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questions about setting up my Myford ML4

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Jon Cameron01/06/2020 09:38:15
336 forum posts
90 photos
Posted by Andrew Byron on 31/05/2020 07:11:53:

next job is to get the spindle converted as per Brian's suggestion of putting a collar on to take the ML7 fitting chuck that i have to replace the worn out 3" chuck that came with the machine. I've had one abortive attempt to bore a suitable piece of bar out but the chuck is so worn that it's difficult to get it to hold the stock true in order to bore a parallel hole.

Hi Andrew, Do you have a faceplate that will locate onto the current spindle?

A slightly oversized piece of roundstock could be clamped onto the faceplate then drilled and bored, then threadcut to take the thread on your spindle nose, then file two flats to lock and unlock it from the spindle as Howard suggests above. You may need an angle plate bolting to the faceplate to provide sufficient holding onto the piece of stock. this will form a sort of keats (or Keets??) angle plate. Once the internal thread is done, thread it on the machines spindle and do the outside with it in place.

There's a lot to think about but the outside thread needs to be done with the adaptor fitted to the spindle to ensure accuracy. the internal thread and register, is what will give location to the adaptor, doing one side mounting then turning the outer will help to ensure alignment to the lathes spindle. if you have the faceplate an angle plate can be bought for £20-30. and will prove useful again and again. a piece of flat bar (no less than 4mm, but thicker better) with two holes drilled for clamping bolts will suffice if you don't have a full clamp set.

Hope this helps

Jon

Brian Wood01/06/2020 10:15:05
2185 forum posts
37 photos

I have just trawled through this posting-----I can't find any reference to the actual nose details on Andrew's lathe.

I have assumed it has a thread size of 1.125 inch x12 tpi but reading Howard's entry where he describes his adapter for the 7/8 x 9tpi version that the ML1 and ML2 lathes were fitted with has raised doubt.

Could Andrew provide the detail please? There is a lot of difference between making a simple sleeve from an section of suitable pipe to a rather more elaborate fitting as Howard described.

Regards Brian

Jon Cameron01/06/2020 11:21:01
336 forum posts
90 photos

Brian there are three nose threads that I have come across on these lathe, 1.1/8" 12TPI as standard on later ML7 ect, also two 7/8" threads, one 9TPi, and one 12TPi, My ML4 has a 9TPI one. but your correct I cant see reference to it either perhaps it was mentioned on another post.....? If Andrew could clarify that would be great.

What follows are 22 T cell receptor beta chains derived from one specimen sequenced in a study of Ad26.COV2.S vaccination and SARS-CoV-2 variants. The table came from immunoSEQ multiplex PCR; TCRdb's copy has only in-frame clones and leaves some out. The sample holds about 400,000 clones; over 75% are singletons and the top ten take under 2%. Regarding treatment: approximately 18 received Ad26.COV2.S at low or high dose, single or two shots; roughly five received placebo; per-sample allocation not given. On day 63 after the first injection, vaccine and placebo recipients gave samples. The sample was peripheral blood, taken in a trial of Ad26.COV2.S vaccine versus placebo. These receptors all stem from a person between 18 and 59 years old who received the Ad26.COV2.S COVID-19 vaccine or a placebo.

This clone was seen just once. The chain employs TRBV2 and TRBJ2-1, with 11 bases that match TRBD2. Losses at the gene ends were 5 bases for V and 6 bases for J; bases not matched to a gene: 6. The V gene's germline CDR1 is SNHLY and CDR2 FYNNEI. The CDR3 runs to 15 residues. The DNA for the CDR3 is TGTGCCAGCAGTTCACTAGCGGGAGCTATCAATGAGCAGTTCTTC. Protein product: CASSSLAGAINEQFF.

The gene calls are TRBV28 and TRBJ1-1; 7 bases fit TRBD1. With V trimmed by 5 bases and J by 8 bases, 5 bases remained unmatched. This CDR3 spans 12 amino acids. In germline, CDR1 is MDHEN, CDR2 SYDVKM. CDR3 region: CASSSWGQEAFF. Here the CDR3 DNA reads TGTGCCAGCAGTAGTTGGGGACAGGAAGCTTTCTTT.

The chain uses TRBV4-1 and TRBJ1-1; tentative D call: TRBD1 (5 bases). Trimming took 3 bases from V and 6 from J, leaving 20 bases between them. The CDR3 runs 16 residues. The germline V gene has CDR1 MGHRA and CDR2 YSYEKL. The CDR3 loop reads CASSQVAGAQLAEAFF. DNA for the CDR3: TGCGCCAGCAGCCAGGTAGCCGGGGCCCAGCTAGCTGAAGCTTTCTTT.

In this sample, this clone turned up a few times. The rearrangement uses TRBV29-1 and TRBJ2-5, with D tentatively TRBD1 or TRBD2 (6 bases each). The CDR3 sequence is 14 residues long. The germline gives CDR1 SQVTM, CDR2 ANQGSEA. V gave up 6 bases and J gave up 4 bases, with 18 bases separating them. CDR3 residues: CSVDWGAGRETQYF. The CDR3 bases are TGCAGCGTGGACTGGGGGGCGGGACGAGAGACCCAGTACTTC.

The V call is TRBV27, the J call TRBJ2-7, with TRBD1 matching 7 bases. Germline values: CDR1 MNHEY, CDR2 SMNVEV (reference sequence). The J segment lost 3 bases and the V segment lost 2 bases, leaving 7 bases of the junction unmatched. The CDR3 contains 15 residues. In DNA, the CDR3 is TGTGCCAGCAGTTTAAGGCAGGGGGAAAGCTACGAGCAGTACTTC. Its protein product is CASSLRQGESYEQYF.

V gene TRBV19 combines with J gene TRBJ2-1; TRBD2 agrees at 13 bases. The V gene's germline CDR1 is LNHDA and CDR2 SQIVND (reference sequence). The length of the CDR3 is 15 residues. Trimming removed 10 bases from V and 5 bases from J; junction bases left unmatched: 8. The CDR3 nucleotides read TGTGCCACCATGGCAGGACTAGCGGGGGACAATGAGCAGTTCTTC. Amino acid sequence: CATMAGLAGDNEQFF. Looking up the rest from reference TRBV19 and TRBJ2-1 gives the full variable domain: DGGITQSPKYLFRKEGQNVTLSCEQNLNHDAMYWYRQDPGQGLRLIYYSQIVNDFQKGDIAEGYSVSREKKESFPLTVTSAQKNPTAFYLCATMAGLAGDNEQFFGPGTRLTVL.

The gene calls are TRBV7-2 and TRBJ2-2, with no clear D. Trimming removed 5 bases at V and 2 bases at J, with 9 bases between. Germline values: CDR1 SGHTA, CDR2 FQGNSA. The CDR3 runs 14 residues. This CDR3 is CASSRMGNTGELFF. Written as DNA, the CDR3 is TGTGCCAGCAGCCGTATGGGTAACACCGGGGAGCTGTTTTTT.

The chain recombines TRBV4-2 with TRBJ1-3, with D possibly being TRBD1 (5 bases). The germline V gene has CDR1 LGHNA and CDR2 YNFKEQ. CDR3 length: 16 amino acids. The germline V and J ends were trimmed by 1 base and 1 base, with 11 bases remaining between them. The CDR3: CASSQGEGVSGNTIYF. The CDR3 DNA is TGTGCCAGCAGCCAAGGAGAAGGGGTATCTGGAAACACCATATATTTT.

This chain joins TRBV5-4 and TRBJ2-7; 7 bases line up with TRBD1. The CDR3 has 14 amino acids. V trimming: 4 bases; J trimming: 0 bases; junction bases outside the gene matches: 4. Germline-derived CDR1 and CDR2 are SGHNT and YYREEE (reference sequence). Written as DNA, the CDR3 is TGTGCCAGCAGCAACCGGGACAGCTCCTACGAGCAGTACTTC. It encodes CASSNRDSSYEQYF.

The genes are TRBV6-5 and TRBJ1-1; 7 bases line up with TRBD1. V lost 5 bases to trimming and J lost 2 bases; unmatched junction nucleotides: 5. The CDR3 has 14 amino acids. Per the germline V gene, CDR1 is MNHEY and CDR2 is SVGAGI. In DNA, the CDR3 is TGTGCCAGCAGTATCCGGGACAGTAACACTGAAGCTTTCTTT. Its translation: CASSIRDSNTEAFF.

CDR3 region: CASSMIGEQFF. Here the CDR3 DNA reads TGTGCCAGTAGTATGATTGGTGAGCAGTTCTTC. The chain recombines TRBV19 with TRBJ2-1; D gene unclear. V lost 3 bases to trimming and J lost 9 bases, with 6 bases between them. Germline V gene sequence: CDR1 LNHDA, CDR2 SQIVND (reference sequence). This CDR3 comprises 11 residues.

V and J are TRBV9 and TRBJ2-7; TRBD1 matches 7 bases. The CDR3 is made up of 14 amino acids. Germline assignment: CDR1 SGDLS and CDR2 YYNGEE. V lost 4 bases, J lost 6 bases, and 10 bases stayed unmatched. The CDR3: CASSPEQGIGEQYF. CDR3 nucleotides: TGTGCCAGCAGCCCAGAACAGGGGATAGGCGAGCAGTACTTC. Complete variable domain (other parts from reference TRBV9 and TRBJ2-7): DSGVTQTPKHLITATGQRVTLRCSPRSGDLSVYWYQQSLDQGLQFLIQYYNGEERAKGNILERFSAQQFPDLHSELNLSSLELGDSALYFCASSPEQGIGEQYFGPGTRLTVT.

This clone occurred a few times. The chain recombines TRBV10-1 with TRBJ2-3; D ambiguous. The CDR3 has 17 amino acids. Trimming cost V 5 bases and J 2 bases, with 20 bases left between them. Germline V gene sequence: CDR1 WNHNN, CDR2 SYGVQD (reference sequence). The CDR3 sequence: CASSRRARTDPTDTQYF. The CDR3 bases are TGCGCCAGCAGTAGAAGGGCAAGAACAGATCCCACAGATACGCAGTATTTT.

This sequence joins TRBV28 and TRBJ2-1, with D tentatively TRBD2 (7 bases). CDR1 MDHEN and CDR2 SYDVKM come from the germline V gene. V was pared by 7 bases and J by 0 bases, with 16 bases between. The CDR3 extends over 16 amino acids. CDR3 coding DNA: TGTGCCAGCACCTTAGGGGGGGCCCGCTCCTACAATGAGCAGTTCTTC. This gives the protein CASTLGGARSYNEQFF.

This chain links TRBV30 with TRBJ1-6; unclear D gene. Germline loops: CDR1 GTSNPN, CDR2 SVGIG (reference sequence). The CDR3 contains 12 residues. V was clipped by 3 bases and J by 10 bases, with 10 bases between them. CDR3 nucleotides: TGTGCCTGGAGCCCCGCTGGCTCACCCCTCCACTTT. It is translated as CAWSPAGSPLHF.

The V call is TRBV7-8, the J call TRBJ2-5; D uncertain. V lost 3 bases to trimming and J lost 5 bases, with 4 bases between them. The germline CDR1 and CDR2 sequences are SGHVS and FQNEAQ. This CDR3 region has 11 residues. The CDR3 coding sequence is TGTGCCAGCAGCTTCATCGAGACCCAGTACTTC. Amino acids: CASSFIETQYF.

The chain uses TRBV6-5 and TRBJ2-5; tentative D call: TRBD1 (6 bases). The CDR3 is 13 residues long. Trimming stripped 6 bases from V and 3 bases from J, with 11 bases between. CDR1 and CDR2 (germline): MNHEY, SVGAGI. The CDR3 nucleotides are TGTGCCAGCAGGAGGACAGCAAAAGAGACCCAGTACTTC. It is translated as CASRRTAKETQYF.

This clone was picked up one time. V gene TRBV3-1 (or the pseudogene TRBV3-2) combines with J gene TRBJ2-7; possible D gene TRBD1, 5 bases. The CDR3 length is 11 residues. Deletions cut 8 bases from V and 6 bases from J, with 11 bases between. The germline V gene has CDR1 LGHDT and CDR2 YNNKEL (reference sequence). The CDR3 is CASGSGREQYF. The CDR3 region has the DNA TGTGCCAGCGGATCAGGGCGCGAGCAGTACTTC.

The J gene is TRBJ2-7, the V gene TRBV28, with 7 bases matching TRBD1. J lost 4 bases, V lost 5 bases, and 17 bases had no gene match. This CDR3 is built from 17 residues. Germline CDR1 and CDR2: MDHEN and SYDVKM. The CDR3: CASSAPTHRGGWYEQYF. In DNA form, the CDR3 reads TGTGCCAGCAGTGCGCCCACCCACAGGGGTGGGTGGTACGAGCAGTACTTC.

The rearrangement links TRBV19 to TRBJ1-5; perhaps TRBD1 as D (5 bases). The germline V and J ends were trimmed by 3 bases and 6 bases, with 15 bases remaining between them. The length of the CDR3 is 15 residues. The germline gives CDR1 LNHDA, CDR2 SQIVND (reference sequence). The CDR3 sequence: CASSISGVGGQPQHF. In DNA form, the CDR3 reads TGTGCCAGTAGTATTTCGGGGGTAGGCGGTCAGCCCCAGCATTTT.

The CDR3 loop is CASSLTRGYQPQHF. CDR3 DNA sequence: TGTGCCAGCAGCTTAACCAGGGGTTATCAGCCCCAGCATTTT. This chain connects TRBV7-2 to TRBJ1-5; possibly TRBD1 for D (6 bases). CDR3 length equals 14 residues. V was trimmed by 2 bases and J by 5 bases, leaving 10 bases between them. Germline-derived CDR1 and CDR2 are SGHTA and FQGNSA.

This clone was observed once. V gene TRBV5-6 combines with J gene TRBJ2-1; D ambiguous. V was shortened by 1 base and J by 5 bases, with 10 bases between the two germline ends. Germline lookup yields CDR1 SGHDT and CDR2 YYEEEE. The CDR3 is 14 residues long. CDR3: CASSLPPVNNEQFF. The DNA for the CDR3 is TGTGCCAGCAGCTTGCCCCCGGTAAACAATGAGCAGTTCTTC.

Jon

Andrew Byron01/06/2020 13:44:32
15 forum posts
12 photos

Sorry, i should have confirmed that my spindle is the later type that is the same as the ML7 but without the register behind the thread, so as Brian originally suggested, it will screw straight on and locate on the vertical register. I was originally going to go with Brian's suggestion on another thread and locktight a collar on and machine in situe but from my understanding of his earlier post the thinking is now that this might not be necessary, if that was the case it would in some ways work out better as the face plate and catch plates that came with the lathe would still thread on as they are without the need to bore them out to fit the modified spindle.

i've threaded the new 4" chuck i got from RDG onto the unmodified spindle and it's certainly a big improvement on the original.

Many thanks to everyone for going into such detail, it's much appreciated,

changing the subject, Jon, did you ever get round to working out which BSW bolts you needed?

Brian Wood01/06/2020 14:00:05
2185 forum posts
37 photos

Thank you Andrew for clearing that up at last, I am glad to hear your new chuck performs well without the need for a collar, another plus it seems for David Bennett's observations

Thank you Jon for the education, I had not until now appreciated Myford had included a 7/8 inch x 12tpi variant

Kind regards Brian

Jon Cameron01/06/2020 16:44:40
336 forum posts
90 photos
Posted by Andrew Byron on 01/06/2020 13:44:32:

changing the subject, Jon, did you ever get round to working out which BSW bolts you needed?

Hi Andrew,

No unfortunately, This weekend included trying to tackle a 14' hedge, certainly would rather have been in my garage, but I will get to looking soon and let you know.